22. The effects of time and temperature on bacterial growth: 95ºF 50ºF Number of Salmonella per gram 44ºF 42ºF

  23. The effects of temperature on bacterial growth

  24. Not All Bacteria Created Equal • Different temperature • Different pH • Different water controls • Different survival conditions • Different adaptations • Different growth on different commodities • Different…….

  25. Survival of Bacteria • Impacted by temperature, pH, sunlight exposure, source of contamination, other microflora and organism of interest E.coli, Salmonella spp., Listera, Shigella • Studies show different survivals of pathogens depending on commodity, surface soil or water, and viability/survival vs. growth Salmonella spp. E. coli

  26. Some survival values reported: • Water– 15-30 days, 109 days; May be greater in ground water since cooler, protected form sun, less biological activity • Soil– 20 and 161-231 days • Crops – 7-15 days, 30 days, 49 days, 63-231 days, 3-5 months, 84-203 days depending on crop, contamination route etc. Listeria monocytogenes. Cote,C and Quessy, S. 2005. J. Fd. Sci. 68(5):900-905) Steele,M and Odumer,J. 2004. J. Fd. Protection. 67(12):2839-2849. Kilonzo-Nthenge,A, Chen,F-C, and Godwin,S.L. 2006. J. Fd. Protection. 69(2):330-334. Islan,M, Morgan,J., Doyle,M.P., Phatak,S.C., Millner,P. and Jiang,X. 2004. Foodborne Illness and Disease. 1(1):27-35 Scott, L., McGee, P., Sheridan, B., Earley, B. and Leonard, N. 2006. J. Fd. Protection 69(1):6-11. Brandl, M.T. 2006. Annu. Rev. Phytopanthol. 44:367-392. Aruscavage, D., Lee, K., Miller, S., LeJeune, J.T. 2006. J. Fd. Sci. 71(8):R89-R99.

  27. Studies have shown S. enterica and E.coli at planting time can persist for prolonged time – including until harvest. • Interactions of enteric pathogens with plant microflora – may enhance growth or survival. • Certain plant disease, such as soft rot, has been shown to have higher incidences of pathogens. Not all plant disease equal. • Damage – attachment greater then intact fruit or vegetables. Very complicated !!!

  28. Persistance of E.Coli 0157:H7 Product Survival on product Survival in soil * Parsley 177 days 217 days Carrots 175 days 196 days Onions 84 days 168 days Lettuce 77 days 154 days * 10 7 and 10 5 cells added to compost and water, respectively Islam, M, MP Doyle, S.C. Phatack, P. Millner, X.Jiang. 2004. Journal of Food Protection. 67(7):1365-1370 Doyle, M. 2007. E. coli 0157:H7 and Fresh Porduce. Presented 2007 NEFDOA conference. Warwick RI.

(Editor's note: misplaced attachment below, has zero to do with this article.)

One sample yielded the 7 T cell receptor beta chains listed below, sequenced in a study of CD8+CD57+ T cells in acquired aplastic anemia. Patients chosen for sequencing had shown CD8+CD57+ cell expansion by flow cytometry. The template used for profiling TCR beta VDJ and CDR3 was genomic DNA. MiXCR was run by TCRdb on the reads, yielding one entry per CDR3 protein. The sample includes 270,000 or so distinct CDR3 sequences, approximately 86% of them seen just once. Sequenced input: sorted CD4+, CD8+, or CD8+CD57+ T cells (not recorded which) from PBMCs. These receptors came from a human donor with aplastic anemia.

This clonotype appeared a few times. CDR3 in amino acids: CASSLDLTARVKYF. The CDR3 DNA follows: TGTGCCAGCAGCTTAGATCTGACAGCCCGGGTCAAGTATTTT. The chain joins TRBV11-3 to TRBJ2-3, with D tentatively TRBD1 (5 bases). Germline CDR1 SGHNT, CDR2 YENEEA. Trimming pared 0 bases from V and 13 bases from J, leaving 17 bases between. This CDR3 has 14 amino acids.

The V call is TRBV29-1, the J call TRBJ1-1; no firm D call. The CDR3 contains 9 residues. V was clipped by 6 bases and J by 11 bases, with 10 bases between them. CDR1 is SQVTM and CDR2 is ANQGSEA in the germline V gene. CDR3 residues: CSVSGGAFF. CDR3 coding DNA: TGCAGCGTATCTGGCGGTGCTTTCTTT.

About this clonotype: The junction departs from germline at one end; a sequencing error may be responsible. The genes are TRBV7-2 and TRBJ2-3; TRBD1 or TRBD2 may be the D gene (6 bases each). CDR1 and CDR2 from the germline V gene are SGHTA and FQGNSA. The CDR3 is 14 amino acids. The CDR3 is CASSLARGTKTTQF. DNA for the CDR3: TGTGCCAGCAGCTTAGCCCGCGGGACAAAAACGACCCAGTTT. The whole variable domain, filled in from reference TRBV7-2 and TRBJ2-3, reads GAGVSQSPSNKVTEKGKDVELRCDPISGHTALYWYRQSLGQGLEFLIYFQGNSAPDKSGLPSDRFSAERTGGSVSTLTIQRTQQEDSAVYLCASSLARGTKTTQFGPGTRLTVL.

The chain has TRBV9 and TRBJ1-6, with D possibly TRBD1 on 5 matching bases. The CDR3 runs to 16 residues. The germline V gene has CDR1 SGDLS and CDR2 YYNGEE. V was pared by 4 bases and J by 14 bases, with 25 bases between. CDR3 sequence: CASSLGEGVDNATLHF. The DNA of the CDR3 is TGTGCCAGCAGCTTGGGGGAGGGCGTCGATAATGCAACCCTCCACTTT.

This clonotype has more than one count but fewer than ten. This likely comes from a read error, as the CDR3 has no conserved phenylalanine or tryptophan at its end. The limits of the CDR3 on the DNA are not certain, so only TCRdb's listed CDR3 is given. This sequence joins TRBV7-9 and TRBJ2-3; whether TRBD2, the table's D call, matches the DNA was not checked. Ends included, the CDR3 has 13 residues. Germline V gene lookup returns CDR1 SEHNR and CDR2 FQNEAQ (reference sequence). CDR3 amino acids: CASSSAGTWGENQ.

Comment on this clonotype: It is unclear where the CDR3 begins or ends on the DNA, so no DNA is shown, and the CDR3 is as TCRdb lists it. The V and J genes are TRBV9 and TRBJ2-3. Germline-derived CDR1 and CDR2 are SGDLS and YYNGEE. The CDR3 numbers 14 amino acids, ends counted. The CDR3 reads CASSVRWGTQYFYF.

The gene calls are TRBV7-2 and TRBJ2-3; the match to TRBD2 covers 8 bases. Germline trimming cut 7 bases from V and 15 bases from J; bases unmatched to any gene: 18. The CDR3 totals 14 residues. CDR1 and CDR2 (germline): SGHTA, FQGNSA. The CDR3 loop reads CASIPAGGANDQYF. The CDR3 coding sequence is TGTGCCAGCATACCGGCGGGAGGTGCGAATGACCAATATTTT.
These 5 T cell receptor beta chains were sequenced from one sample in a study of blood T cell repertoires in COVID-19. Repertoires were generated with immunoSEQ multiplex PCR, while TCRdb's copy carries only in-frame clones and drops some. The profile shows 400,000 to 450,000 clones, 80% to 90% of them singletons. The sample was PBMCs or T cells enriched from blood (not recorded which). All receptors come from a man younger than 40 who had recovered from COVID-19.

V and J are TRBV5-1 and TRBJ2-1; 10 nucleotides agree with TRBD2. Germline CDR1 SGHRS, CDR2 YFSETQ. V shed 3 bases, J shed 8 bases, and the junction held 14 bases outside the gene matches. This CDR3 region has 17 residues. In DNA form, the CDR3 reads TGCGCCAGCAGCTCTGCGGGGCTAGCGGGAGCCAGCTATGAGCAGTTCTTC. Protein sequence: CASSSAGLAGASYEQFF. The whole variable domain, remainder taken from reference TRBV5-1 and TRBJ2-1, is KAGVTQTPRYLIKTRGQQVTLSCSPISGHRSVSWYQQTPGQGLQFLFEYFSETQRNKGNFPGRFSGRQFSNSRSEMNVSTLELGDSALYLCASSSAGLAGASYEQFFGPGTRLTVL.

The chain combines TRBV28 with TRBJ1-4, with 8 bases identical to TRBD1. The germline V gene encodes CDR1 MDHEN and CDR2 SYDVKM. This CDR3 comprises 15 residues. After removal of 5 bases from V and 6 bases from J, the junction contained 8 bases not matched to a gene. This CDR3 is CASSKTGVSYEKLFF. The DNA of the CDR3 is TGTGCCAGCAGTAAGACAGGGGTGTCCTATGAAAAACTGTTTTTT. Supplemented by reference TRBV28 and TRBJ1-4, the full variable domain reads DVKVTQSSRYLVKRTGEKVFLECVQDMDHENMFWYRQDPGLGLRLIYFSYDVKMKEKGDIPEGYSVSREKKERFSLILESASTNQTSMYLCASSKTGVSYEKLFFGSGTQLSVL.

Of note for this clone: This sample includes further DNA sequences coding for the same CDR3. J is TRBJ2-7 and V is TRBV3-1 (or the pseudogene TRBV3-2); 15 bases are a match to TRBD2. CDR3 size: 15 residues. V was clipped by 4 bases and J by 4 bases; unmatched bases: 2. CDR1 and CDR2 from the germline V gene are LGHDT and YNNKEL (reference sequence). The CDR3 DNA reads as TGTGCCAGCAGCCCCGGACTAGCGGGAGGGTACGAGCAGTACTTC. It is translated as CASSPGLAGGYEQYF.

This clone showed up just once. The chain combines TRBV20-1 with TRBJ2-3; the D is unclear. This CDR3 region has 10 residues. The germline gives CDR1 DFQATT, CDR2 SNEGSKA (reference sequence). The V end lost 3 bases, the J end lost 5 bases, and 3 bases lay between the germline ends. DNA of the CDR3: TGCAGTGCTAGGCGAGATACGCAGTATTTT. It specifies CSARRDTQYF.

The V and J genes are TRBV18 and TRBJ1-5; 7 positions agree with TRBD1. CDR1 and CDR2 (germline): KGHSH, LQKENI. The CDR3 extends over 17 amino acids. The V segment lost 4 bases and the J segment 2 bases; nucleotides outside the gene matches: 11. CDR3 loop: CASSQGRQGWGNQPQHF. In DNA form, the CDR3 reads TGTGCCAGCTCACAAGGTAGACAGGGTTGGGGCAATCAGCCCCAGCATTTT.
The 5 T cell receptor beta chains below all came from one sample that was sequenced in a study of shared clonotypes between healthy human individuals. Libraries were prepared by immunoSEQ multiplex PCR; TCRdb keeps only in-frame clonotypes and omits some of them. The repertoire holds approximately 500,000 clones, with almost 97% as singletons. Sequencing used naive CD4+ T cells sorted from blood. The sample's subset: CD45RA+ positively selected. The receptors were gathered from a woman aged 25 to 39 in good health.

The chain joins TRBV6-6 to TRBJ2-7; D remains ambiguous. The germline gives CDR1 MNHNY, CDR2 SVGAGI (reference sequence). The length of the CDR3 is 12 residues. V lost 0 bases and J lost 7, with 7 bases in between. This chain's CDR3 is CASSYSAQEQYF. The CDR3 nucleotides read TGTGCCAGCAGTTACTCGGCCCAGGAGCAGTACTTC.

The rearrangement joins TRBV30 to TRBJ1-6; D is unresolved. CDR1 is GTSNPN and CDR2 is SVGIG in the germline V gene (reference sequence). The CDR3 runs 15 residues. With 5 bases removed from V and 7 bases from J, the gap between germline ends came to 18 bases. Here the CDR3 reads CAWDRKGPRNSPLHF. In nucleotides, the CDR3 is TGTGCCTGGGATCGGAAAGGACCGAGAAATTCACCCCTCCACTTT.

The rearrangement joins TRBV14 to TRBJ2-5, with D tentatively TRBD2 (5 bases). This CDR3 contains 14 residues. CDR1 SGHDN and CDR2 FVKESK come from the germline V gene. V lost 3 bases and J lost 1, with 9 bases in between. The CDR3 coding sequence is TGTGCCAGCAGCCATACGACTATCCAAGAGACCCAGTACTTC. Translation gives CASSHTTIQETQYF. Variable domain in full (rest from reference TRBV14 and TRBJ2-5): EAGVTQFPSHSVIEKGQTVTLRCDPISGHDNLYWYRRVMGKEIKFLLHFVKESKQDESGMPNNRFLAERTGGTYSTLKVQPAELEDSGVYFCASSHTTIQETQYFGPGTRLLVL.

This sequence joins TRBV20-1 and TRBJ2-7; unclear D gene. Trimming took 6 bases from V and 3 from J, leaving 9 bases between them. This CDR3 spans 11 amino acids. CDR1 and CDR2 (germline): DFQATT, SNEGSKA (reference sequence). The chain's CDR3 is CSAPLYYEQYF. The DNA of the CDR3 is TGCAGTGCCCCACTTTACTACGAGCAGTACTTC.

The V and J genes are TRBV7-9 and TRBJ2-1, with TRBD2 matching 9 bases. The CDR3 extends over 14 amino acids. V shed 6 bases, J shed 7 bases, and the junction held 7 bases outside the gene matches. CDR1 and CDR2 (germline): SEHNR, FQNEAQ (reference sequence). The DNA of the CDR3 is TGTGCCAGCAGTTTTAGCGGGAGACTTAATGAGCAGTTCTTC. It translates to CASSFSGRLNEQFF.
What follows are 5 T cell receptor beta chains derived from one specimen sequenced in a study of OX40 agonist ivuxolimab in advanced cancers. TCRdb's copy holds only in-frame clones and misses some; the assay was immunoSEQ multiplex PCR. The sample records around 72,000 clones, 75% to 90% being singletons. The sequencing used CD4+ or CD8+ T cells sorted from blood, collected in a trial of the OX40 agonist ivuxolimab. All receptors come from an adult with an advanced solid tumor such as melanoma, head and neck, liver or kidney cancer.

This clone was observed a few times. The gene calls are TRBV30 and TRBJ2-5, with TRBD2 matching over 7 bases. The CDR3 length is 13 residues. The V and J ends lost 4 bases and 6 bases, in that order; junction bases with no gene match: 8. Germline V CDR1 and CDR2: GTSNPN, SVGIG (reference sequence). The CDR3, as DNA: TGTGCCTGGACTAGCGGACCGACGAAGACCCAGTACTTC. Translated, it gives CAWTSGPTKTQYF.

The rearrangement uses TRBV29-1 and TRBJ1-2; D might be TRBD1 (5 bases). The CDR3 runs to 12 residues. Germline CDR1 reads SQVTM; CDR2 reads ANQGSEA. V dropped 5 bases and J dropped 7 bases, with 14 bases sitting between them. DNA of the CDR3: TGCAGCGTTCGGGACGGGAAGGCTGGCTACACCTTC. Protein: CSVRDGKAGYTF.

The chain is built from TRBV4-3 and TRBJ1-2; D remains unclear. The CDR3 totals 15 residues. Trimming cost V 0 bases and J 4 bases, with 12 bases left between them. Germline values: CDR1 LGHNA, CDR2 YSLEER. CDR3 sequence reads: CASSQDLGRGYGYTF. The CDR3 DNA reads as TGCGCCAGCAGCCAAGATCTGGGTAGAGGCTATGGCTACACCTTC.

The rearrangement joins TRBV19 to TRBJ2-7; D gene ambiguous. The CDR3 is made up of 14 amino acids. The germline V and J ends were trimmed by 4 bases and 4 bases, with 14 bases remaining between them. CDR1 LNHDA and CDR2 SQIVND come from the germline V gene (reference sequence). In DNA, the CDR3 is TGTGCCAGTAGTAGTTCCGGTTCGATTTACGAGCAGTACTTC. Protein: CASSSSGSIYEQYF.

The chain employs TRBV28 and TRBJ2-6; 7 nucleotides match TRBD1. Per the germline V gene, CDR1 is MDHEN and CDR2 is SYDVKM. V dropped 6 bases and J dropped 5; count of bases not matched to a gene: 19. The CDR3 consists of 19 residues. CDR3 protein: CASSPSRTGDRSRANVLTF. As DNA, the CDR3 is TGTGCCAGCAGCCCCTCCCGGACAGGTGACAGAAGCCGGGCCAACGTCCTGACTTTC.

29. New Research • Prolonged survival of Campylobacter species in bovine manure compost • reached or exceeded 55oC • detected after ~10 months in compost Inglis, et al. Applied and Environmental Microbiology. 2010 76(4);1110-1119 - canada

  30. Contamination With Microbial Pathogens: Where Can It Occur? • In fields or orchards • During harvesting and transport • During processing or packing • In distribution and marketing • In restaurants and food service facilities • In the home FARM to FORK From Rutgers University- NJ Ag Station

  31. Sources of Pathogens on Produce: On the Farm • Contaminated irrigation water • Handling by infected workers • Poor personal hygiene • Fresh or uncomposted manure/fecal material • Wild and domestic animals • Cross-contamination • No time/temperature control when needed Adapted from Rutgers University- NJ Ag Station

  32. From Rutgers University- NJ Ag Station

  33. Food Safety for the Producer:Good Agricultural Practices– Key Food Safety Principles • Water and Water Quality • Manure and Biosolids Management • Worker Health and Hygiene • Sanitation in field, packing area and PYO operations Facilities • Temperature Control • Traceback

  34. Food Safety Partnership • New England Cooperative Extension Food Safety Specialists From: • University of Connecticut • University of Maine • University of Massachusetts • University of New Hampshire • University of Rhode Island • University of Vermont • Other Representatives: • State Agriculture Divisions/Departments • USDA Agencies (Farm Service Agency, ASCS, NRCS) • Farm Bureau • Growers Associations • Cooperative Extension Agricultural Specialists/Agents

More Related